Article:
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Shamba system: Don’t throw away baby with bath water



Shamba system: Don’t throw away baby with bath water

The shamba system—also known as non-residential cultivation (NRC) or plantation establishment and livelihood improvement scheme (Pelis)—is a form of agroforestry where agricultural crops are grown alongside designated tree species in bare or harvested forest lands.

It was introduced in Kenya by the British colonialists in 1910 to produce raw materials for the timber industry and ease pressure on natural forests.

Farmers tend to the trees alongside their crops— that were not in competition with trees, such as maize, beans, potatoes, kales, cabbages, peas, millet and other sporadic crops —until the saplings are tall and bushy enough to nudge them out of the plot. 

For years, the system thrived in the highland areas until President Mwai Kibaki abolished it in 2003. 

Known as taungya in Myanmar, the polyculture has many benefits—including widespread forest plantations; creation of employment; increase in food production for rural households, hence food security; and elevated income for the farmers. 


This is besides ready-free tree planting labour for Kenya Forest Service (KFS); reduced global warming as carbon sinking is spiked by trees and crops; more precipitation due to the rise in evapotranspiration from the expanded forest cover; creation of cool micro-climates that can enhance ecotourism; and provision of fuel wood from pruned tree branches. 

Other benefits include mitigated floods, soil erosion, surface runoff and siltation of water bodies as a result of increased vegetable cover on the land; better use of idle land; economic diversification if beekeeping and mushroom farming is incorporated; and narrowed indolence in rural populations. 

This singularly saves many people from social rot.

However, colourful as it seems, the shamba system is not without a steep downside. It has been associated with environmental abuse and degradation from farmers and outsiders. Some people may use it as a veneer for illegal logging. There is also the temptation of schlepping out tree sprigs to give room for food crops and lengthen the stay on a plot.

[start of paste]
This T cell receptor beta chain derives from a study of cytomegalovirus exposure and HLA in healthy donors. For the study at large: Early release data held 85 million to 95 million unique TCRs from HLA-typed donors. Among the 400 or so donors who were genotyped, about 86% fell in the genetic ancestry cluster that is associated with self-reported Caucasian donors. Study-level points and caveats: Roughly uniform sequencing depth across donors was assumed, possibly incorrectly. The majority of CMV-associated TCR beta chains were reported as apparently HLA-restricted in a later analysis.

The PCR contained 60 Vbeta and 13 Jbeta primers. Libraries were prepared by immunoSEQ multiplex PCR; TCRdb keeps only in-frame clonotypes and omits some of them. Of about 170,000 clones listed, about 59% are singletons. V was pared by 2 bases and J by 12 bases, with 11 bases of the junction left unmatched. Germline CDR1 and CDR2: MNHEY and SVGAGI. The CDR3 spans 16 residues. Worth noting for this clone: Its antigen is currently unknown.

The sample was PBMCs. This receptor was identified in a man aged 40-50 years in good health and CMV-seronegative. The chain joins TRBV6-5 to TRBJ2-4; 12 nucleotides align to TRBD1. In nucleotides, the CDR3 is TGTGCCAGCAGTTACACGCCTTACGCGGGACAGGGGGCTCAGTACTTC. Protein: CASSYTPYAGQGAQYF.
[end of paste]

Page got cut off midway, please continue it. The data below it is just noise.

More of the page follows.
Continuous cropping of the shamba system land can as well lead to soil overuse and erosion. Besides, the farmers may suffer pandemic attacks from infirmities such as acute pneumonia, zoonotic diseases and asthma due to working close to wildlife and in low temperatures.

There is also mismanagement by forest authorities, especially in allocating plots, and human-wildlife conflicts that may be fatal. Invasive species could also be introduced to a forest, occasioning the mass extinction of vulnerable species.

With Kenya’s population cruising past 53 million and since land does not grow as fast, the government can reintroduce the shamba system with stringent guidelines. KFS can work intimately with the farmers, to provide guidance and oversight. The farmers can form committees for peer monitoring. 

Where it thrived, documentation of the processes and practices can make the system self-checking and progressive and create baseline information for future reference and action. Elsewhere, white-glove restructuring should be done to ensure it works.

The system is good if lessons are drawn from the past and forest land is left to government ownership.

Dr Kipkiror, PhD, an environmental consultant, is a lead expert in environmental/social impact assessment. [email protected]

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